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Globalization And The Caste System In India

3744 words - 15 pages

Globalization and the Caste System in India

Mimi Winters

Abstract

India has experienced significant economic growth as a direct result of globalization even during the current global economic crisis. Yet many argue that this success does not reach all levels of Indian society. Indeed, some argue that globalization has actually had a negative impact on the lowest members of Indian society, the Dalits. This paper explores both sides of the argument by briefly explaining India’s 3,000-year-old caste system and its influence or lack of influence on the reduction of poverty among the Dalits.

Globalization and the Caste System in India

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15).
However, what has been the impact of this economic growth on India’s social or caste system, in particular, the Dalits, the poorest of its social class? Why is India continuing to experience such economic growth in the midst of its other pressing problems? This paper will examine the enigma of India by examining the effects of globalization on India’s caste system, in particular, its effects on its lowest members, the Dalits.
The Enigma of India
India is indeed an enigma in that it is experiencing such charismatic economic growth while continuing to struggle with pressing political, social, and environmental problems (Central Intelligence Agency, 2012). Part of the enigma is that India continues to believe in an ancient and unequal caste system which separates its citizens into categories by both employment and social relevance (Teltumbde, 2010). The Central Intelligence Agency recognizes the enigma of India. They discuss this puzzle when they point out the following:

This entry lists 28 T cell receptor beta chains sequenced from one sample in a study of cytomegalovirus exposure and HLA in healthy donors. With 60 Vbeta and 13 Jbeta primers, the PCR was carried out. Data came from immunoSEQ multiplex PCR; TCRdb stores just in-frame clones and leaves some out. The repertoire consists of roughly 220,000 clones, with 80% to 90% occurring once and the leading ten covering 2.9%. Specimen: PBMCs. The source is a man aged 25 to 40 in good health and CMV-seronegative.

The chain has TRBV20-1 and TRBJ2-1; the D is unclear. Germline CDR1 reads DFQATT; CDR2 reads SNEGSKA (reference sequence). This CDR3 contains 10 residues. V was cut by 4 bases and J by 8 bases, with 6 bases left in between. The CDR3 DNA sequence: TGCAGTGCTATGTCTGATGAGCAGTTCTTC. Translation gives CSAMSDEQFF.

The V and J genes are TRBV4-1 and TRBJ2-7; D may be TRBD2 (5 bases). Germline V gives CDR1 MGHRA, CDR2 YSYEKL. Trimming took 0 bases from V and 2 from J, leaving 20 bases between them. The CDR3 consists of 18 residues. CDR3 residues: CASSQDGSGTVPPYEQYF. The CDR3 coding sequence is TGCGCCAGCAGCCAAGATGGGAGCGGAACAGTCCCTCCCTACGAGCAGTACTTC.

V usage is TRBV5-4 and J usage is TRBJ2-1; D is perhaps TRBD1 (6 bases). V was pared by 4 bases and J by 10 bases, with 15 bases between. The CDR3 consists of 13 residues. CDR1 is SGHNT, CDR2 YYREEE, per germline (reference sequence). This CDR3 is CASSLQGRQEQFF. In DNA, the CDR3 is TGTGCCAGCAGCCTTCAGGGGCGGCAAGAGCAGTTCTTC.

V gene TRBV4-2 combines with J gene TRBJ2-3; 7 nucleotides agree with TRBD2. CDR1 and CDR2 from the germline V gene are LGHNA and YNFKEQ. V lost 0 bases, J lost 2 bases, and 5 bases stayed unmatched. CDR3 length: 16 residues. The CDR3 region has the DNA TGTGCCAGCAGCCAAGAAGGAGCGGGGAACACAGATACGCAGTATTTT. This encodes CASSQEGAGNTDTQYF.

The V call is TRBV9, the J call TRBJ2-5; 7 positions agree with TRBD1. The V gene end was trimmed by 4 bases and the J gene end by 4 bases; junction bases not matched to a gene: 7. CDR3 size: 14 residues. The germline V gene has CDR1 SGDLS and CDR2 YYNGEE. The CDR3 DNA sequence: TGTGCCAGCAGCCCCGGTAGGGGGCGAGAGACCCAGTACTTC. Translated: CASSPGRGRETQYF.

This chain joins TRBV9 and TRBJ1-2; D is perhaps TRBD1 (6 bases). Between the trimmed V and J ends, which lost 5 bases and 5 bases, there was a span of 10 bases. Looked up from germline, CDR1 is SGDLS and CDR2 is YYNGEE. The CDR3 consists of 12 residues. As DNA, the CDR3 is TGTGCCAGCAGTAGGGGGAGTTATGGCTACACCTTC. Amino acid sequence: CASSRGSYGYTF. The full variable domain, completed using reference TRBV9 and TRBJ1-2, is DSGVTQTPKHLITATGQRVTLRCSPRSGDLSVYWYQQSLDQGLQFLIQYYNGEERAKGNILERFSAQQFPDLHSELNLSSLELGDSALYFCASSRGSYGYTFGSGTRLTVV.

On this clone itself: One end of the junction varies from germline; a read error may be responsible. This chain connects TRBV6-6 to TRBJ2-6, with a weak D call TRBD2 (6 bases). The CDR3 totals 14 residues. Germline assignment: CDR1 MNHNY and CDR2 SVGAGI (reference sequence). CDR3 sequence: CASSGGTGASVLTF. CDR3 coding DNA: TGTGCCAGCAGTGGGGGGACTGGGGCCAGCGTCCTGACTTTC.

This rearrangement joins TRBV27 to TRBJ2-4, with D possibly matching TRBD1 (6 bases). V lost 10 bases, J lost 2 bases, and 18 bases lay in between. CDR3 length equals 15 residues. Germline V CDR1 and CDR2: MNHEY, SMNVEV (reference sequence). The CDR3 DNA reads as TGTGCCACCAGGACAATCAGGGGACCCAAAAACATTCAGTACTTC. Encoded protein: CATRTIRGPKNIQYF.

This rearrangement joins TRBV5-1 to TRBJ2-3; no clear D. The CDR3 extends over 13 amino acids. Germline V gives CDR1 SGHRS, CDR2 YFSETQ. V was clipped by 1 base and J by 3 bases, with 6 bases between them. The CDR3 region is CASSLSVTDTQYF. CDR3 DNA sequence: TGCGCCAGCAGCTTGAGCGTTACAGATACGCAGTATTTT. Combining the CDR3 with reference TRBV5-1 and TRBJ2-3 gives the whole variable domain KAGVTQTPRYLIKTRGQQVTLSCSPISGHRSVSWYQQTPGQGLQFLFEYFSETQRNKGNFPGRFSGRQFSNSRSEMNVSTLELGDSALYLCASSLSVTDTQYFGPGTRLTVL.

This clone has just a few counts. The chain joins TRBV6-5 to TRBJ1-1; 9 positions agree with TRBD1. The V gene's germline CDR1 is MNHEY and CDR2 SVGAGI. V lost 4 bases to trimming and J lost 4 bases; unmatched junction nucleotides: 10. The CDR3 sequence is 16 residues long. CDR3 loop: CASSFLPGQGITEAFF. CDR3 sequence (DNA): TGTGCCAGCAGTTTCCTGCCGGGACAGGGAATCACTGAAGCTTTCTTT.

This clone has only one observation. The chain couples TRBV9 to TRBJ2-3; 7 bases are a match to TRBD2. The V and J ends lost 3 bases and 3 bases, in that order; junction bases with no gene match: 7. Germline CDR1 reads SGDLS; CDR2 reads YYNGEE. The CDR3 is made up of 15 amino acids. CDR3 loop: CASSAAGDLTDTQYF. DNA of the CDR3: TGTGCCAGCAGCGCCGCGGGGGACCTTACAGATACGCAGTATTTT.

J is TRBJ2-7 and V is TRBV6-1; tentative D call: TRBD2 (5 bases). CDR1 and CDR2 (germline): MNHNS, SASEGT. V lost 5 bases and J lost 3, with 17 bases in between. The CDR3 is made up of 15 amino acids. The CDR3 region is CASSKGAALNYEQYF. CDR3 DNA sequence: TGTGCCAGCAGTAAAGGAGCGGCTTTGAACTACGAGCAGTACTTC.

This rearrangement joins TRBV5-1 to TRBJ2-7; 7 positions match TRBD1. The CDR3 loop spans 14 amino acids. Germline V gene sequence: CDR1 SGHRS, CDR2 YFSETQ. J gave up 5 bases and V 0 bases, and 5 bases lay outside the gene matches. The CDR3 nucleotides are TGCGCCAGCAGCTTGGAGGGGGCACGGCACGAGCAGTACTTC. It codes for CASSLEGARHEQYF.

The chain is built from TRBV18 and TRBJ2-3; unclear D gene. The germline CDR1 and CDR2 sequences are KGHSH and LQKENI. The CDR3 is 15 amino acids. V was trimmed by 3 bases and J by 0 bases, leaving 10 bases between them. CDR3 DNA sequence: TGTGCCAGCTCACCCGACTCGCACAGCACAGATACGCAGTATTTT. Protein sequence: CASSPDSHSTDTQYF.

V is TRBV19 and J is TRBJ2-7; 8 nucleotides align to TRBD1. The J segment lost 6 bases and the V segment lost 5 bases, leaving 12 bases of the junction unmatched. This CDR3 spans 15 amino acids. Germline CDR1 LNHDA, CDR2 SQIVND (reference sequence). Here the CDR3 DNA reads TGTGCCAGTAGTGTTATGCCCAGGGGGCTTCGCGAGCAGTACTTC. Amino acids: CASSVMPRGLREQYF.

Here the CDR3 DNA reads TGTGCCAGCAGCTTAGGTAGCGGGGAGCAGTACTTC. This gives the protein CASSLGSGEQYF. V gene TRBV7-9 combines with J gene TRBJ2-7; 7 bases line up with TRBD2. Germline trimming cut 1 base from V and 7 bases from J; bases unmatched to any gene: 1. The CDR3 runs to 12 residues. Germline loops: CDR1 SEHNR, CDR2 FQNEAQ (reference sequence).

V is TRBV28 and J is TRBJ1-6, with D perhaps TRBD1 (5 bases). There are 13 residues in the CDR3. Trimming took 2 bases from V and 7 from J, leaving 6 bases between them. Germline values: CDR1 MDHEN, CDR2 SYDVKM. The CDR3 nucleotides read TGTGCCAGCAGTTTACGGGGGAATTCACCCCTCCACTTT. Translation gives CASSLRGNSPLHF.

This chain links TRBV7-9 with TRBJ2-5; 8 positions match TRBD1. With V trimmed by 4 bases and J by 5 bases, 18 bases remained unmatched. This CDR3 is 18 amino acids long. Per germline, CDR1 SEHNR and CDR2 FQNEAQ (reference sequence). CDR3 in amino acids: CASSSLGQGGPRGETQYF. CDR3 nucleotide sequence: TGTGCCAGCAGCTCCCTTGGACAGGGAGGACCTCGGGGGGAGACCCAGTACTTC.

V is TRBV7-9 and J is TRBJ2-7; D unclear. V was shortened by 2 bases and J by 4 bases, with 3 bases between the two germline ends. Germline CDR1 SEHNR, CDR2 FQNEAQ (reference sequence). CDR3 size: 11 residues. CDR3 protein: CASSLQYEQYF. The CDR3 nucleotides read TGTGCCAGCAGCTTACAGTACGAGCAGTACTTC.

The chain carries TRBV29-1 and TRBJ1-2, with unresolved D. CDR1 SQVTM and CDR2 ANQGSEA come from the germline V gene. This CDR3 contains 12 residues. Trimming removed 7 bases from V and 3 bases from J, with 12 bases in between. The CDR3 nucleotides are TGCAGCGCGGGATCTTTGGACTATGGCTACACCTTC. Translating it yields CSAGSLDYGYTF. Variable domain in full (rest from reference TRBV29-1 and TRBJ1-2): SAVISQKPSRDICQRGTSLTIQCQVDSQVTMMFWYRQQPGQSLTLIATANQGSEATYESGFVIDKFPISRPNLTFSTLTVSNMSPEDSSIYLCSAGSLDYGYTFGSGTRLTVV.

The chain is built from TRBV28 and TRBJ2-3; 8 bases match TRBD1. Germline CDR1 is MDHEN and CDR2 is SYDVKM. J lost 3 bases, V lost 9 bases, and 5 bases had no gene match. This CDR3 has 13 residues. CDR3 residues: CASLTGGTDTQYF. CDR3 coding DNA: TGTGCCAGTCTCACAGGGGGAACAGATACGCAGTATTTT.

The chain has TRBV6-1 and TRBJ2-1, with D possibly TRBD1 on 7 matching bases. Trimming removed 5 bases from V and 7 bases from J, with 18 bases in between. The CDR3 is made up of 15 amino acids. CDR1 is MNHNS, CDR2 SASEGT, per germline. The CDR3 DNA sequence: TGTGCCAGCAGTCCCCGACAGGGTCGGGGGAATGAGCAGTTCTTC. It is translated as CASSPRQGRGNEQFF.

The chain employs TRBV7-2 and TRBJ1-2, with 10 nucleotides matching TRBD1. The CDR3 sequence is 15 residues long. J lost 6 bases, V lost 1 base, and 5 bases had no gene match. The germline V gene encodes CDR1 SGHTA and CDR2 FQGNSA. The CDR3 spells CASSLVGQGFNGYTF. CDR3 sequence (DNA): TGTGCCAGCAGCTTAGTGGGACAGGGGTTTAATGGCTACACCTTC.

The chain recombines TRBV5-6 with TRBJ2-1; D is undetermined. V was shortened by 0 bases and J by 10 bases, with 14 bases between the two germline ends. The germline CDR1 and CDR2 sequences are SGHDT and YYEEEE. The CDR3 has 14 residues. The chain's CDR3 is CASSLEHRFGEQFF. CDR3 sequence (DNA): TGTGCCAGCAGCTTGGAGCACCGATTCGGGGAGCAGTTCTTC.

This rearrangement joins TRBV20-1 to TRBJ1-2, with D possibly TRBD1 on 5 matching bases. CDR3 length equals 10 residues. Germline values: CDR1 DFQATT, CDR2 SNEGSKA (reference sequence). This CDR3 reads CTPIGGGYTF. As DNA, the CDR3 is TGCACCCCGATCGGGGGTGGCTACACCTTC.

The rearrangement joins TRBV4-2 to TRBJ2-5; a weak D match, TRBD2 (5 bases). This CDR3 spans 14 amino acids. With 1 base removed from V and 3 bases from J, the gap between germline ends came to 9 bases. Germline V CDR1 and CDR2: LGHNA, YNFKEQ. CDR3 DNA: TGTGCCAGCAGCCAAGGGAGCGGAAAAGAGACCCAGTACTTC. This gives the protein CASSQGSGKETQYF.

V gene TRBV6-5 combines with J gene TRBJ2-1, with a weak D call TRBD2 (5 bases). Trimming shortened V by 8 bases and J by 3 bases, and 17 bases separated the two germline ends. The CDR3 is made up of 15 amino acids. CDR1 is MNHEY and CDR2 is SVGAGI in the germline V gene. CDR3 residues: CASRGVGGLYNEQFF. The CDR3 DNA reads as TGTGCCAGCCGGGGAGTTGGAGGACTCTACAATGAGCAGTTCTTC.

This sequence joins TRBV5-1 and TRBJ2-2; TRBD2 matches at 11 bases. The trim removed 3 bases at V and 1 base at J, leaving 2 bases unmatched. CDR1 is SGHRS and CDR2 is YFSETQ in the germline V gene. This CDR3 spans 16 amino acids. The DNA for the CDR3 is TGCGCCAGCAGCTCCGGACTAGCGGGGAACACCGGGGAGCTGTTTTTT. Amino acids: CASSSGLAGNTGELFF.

In January 2011, India assumed a nonpermanent seat in the UN Security Council for the 2011-12 term. Despite pressing problems such as significant overpopulation, environmental degradation, extensive poverty, and widespread corruption, rapid economic development is fueling India's rise on the world stage. (Central Intelligence Agency, 2012)

Nevertheless, these pressing problems do not mean that globalization had not brought economic success to India (Wax, 2011). A brief examination of a few of India’s problems will present a better understanding of why India’s global economic success amidst its caste social order is considered such an enigma.
India has the world’s largest democracy (Devraj, 2004). Yet, it is still devastated by overpopulation and poverty. With its recent economic success, it has seen 400 million of its citizen’s move into the middle class, which in actuality is just a small percentage of its population. Nonetheless, as its middle class has increased, so has its poverty statistics, primarily due to one of its major problems, overpopulation. It has experienced a huge population explosion in recent years (2004, para. 1). The 2012 population statistics indicate that India’s population is at 1.2 billion with 617 million males, 572 million females and a youth population under the age of 25 at 64.7%, the youngest of any nation (Central Intelligence Agency, 2012, para. 4). Of the 64.7% of Indians under the age of 25, 10.5% of them are unemployed. Hence, although experiencing increased global economic profit, it has also experienced an increase in population and an increase in unemployment, which has subsequently led to an increase in poverty. In the middle of India’s population, unemployment, and poverty increase, are members of varying social order or caste, which is based on a system of social stratification. Many refer to this social stratification as India’s caste system.

India’s Caste System
What is a caste system in a society? John J....

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